The Taplow drinking horn: gripping-arm gestures and female performance in the migration period
Brundle, L. 2018. The Taplow drinking horn: gripping-arm gestures and female performance in the migration period. in: Semple, S., Orsini, C. and Mui, S. (ed.) Life on the Edge: Social, Political and Religious Frontiers in Early Medieval Europe Braunschweigisches Landesmuseum with the Internationales Sachsensymposion. pp. 373-381
|Editors||Semple, S., Orsini, C. and Mui, S.|
In the past two decades human representational art in migration-period Scandinavia and early Anglo-Saxon England has been recognised as an important research topic, illuminating novel ways to explore performance and enactment (e.g. Gunnell 1995; Simek 2000; Watt 2004; Back Danielsson 2007; Hedeager 2011; Helmbrecht 2011; Brundle 2013). Largely, however, explorative research on bodily postures has been confined to full-bodied human representation. Little is known about gestural expressions in early Anglo-Saxon art.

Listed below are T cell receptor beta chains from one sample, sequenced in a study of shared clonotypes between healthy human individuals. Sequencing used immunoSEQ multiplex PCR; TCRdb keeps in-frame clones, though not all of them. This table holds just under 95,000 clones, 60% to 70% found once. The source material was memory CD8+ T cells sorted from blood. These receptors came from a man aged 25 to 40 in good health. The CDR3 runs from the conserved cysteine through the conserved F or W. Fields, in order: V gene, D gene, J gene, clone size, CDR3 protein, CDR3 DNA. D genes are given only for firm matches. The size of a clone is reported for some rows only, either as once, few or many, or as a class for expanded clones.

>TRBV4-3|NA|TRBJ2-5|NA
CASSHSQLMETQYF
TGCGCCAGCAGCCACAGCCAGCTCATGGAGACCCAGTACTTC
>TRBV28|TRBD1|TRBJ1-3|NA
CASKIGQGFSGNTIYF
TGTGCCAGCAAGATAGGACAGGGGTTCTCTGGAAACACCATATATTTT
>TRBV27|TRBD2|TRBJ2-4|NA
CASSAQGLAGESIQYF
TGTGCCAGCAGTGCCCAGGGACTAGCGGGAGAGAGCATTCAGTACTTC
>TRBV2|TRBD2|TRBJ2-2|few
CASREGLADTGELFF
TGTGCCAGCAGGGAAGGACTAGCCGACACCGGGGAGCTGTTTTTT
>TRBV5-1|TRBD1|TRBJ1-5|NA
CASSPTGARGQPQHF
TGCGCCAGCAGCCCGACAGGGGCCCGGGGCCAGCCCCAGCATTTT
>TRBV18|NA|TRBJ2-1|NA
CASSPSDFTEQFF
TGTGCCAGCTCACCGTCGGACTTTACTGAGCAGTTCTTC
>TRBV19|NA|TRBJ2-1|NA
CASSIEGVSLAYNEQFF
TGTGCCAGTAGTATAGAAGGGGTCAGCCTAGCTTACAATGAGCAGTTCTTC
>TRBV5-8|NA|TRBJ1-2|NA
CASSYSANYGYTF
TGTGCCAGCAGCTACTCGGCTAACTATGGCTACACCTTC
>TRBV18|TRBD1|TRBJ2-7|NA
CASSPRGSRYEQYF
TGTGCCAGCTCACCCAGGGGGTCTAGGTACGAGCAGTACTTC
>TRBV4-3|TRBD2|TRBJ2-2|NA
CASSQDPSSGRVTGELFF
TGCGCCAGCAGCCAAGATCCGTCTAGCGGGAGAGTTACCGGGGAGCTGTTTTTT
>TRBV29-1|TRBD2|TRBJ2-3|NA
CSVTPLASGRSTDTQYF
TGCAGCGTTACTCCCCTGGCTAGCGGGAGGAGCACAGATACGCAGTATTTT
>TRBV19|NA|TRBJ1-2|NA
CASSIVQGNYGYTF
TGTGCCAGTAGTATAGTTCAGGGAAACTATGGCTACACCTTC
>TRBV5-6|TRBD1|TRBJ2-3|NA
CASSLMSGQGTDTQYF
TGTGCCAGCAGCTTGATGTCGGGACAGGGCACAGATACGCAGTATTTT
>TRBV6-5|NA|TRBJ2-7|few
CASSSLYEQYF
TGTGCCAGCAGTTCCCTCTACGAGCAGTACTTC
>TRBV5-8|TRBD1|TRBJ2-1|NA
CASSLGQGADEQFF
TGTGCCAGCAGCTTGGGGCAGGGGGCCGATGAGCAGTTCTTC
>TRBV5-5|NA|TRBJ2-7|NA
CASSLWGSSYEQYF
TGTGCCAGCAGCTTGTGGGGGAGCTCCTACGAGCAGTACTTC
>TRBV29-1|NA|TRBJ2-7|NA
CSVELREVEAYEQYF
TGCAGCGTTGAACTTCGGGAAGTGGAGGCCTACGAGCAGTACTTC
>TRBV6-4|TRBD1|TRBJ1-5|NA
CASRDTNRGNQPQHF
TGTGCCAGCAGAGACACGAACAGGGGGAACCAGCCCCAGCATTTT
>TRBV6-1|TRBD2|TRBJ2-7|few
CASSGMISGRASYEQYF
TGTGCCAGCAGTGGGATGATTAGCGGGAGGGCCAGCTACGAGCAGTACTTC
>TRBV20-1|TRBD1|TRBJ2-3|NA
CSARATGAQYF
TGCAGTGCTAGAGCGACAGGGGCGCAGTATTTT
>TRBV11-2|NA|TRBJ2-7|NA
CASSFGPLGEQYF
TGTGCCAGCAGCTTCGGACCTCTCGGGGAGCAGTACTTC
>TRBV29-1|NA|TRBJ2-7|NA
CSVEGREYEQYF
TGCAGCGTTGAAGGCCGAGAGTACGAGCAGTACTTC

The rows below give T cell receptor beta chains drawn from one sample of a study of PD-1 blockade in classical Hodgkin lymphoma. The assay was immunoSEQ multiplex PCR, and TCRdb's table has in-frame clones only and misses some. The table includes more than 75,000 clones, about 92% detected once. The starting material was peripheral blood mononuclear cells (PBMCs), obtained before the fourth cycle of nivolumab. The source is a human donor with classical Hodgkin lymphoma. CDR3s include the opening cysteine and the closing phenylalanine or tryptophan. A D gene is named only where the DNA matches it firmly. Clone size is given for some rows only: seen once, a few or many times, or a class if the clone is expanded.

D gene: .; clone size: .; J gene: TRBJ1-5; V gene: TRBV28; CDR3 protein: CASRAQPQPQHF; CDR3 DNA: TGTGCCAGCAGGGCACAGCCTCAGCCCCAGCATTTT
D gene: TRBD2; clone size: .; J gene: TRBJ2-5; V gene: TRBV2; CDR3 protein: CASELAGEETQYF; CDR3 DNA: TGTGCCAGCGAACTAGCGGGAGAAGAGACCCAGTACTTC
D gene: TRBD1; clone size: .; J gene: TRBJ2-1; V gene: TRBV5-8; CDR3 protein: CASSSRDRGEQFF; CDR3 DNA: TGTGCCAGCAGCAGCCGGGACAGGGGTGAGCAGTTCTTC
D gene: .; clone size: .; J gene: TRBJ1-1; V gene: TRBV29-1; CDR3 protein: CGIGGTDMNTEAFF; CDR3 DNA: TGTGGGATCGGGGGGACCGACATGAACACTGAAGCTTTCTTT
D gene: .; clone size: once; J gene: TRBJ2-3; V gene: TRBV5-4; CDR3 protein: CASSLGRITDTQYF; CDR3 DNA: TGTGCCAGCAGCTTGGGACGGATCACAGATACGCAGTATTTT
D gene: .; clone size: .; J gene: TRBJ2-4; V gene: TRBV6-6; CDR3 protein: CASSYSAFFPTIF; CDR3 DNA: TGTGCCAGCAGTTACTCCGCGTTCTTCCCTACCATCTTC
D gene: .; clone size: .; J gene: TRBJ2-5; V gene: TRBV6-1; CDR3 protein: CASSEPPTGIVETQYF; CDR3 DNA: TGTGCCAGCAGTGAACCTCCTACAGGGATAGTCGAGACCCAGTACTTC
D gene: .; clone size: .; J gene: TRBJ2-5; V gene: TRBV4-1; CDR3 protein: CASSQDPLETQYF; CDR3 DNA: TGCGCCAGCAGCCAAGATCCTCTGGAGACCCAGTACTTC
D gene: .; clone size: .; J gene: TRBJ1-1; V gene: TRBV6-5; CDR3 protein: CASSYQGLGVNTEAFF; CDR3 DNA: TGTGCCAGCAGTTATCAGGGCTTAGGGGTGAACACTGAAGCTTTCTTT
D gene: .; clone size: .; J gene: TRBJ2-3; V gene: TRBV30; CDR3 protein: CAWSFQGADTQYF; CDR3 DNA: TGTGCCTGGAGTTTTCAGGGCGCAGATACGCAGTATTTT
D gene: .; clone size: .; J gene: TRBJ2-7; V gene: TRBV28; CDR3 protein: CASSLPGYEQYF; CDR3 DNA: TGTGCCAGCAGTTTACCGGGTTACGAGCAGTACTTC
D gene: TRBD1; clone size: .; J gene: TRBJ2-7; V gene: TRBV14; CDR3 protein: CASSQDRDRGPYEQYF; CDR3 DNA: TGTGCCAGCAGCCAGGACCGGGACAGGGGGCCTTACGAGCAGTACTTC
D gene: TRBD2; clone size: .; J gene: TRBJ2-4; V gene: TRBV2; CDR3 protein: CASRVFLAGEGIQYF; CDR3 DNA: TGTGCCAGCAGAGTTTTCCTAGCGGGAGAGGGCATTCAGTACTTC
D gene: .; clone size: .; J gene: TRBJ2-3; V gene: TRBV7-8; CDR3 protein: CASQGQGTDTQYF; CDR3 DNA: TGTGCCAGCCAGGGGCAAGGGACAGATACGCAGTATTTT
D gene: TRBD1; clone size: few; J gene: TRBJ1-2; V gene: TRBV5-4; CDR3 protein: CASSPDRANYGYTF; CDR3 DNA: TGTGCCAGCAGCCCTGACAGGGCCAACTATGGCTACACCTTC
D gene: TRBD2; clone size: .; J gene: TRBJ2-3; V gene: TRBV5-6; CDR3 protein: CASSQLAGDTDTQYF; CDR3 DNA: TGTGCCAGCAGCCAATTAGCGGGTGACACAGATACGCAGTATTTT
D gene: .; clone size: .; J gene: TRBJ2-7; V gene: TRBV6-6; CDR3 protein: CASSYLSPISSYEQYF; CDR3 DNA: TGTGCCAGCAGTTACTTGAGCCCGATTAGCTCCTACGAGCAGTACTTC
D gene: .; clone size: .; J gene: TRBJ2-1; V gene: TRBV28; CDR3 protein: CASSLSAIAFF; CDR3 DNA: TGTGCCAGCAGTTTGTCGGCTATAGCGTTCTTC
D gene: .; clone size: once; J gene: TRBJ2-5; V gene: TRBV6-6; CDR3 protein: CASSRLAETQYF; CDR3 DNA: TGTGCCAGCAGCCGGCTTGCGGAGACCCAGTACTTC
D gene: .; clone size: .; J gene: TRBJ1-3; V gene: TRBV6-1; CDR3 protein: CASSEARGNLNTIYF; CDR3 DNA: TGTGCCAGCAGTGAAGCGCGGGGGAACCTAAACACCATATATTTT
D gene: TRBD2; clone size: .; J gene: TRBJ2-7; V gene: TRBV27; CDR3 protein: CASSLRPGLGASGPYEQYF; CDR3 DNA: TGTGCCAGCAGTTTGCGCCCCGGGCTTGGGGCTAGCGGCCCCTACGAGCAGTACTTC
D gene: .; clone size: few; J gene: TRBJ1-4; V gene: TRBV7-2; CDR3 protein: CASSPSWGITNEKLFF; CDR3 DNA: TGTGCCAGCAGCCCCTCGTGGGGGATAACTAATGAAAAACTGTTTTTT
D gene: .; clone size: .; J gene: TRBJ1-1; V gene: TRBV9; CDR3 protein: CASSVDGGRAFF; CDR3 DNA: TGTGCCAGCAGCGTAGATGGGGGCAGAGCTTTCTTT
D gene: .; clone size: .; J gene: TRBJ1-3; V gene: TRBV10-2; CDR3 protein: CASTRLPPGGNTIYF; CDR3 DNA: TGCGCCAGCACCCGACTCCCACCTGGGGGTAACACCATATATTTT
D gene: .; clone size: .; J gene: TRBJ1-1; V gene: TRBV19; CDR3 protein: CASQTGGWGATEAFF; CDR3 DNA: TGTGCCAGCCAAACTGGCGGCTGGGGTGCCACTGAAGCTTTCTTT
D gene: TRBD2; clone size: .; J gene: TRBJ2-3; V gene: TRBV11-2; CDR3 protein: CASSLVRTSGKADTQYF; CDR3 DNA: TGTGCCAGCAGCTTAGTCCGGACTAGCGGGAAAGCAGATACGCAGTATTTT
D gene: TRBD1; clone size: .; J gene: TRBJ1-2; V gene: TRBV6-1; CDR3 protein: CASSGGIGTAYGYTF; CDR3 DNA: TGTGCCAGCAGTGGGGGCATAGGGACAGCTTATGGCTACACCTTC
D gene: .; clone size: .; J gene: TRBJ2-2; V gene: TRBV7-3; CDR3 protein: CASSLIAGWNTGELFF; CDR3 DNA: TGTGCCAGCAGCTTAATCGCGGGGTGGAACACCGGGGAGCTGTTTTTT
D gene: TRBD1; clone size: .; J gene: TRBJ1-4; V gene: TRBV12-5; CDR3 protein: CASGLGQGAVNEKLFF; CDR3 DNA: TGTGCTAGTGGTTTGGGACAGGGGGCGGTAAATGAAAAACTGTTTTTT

In this paper I investigate the gripping-arm posture: a rare gesture rendered on the large drinking horns from the high-status male barrow burial at Taplow (Buckinghamshire), dating to the early 7th century.
Past research has established similarities between contemporary drinking vessels across Scandinavia and continental Europe (Holmqvist 1951; Hårdh 2004). Remarkably, however, this gesture is also portrayed on a small collection of 6th-century relief brooches from Norway; this connection and the potentially meaningful role of this gesture is explored here.
|Book title||Life on the Edge: Social, Political and Religious Frontiers in Early Medieval Europe|
|Publisher||Braunschweigisches Landesmuseum with the Internationales Sachsensymposion|
|12 Jan 2018|
|Publication process dates|
|Deposited||25 May 2018|
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